Borgen (2003) suggested that some of the perceived difficulties may result from an inappropriate assumption about the outlook and the motivation of the co-operative members. Thus the problem arise mistakenly imagining that co-operatives members are keen to investors in a firm, in which case the analysis of difficulties in terms property rights and agent principle relation would be well founded.

However, in his view co-operatives members are far more realistically understood as users, rather than investors: the fact that they have chosen to join suggest a strong interest in the output of the organisation, be that in terms of access to markets for a small wine maker in a French co-operatives or access to good value products and services in a co-operative retail outlet. So Finally, it is identified that the problem of the case study is the formation of co-operatives organisation will affect the motivational factors among co-operatives members.

The case study also suggested that co-operatives are likely than investor owned firms to suffer from the problem of the commons in economics. 1. 3 Analysing Case Data 1. 3. 1 Overview of Co-operative Organisation According to Mullins (2007), a co-operative company is one established for the purpose of allowing its owners to carry on business on a mutual basis. It is a company incorporated under the Companies Act 1993 that applies for registration under the Co-operative Companies Act 1996 in order to operate as a co-operative. Only a co-operative company may have the word ‘co-operative’ in its name.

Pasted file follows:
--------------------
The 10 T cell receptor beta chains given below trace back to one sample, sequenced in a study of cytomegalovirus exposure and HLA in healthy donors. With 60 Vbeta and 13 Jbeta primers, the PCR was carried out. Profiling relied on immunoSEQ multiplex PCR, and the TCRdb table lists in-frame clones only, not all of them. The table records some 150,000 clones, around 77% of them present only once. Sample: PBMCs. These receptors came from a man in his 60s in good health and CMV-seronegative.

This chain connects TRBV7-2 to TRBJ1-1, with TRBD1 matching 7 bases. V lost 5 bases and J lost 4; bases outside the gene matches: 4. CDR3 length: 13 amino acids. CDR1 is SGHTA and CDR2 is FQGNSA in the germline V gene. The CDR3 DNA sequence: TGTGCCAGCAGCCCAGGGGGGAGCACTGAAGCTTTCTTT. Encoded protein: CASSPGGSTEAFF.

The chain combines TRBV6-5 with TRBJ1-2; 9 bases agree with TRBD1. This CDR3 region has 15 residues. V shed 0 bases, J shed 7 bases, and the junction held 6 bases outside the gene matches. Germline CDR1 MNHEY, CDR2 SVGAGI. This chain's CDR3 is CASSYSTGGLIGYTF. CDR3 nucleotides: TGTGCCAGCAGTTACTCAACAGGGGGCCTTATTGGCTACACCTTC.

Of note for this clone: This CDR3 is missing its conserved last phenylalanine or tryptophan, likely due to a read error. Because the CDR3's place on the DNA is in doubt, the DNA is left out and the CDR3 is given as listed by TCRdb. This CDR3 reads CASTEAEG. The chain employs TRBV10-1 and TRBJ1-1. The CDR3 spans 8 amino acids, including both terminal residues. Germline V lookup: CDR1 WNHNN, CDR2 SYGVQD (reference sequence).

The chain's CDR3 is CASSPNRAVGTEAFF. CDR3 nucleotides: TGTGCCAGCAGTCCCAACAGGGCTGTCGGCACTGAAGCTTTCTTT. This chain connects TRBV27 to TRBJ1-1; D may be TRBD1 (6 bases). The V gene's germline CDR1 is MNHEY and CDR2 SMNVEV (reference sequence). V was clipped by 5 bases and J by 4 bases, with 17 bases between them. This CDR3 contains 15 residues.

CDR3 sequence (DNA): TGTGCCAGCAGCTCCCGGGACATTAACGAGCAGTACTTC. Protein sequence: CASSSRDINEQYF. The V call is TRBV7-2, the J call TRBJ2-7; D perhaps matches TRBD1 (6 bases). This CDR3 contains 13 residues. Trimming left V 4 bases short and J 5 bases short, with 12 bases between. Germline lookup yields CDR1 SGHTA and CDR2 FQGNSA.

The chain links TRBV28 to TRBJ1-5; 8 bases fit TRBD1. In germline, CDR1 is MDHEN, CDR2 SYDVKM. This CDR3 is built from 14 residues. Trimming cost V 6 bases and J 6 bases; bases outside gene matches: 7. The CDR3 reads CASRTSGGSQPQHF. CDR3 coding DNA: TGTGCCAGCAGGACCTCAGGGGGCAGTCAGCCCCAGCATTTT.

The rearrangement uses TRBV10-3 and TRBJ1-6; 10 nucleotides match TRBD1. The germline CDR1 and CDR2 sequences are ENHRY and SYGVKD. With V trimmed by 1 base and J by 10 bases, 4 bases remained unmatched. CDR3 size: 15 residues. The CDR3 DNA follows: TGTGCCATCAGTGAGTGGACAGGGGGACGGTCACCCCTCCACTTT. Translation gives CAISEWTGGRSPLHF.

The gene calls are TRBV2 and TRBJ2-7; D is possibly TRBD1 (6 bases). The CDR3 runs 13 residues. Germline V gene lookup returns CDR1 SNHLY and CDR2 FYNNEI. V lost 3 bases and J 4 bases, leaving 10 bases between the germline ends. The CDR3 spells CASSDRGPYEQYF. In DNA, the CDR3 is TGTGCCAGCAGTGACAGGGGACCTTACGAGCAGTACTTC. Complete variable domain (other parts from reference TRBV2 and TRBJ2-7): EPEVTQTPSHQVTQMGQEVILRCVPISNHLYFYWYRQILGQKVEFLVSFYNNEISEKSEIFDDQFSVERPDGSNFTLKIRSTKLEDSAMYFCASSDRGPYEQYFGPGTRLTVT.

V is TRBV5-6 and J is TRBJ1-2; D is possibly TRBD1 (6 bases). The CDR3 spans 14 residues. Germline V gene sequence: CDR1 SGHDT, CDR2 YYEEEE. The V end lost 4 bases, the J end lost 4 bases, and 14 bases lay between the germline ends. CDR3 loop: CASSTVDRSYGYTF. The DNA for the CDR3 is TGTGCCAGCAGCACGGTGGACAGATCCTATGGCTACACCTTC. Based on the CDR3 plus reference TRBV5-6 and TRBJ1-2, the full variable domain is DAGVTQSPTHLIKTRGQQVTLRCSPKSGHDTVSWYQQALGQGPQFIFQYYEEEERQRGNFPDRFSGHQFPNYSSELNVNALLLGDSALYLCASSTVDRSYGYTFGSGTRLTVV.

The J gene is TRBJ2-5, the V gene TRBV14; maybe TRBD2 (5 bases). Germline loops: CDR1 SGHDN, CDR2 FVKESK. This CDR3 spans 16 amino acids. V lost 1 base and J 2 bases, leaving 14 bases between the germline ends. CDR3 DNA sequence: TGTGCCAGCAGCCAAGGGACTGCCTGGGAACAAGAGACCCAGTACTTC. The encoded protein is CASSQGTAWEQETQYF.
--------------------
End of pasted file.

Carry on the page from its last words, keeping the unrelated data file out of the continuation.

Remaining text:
Co-operatives represent one of the five basic forms of organisational structure. The others include sole proprietors, partnerships, incorporated associations and companies. Co-operatives have corporate status like private companies (ie. a legal existence separate from that of members) and they have limited liability (ie. if wound up, members can lose only their share capital). However, co-operatives are distinguished from other forms of public or private organisation in that they are democratic structures owned and controlled by their members.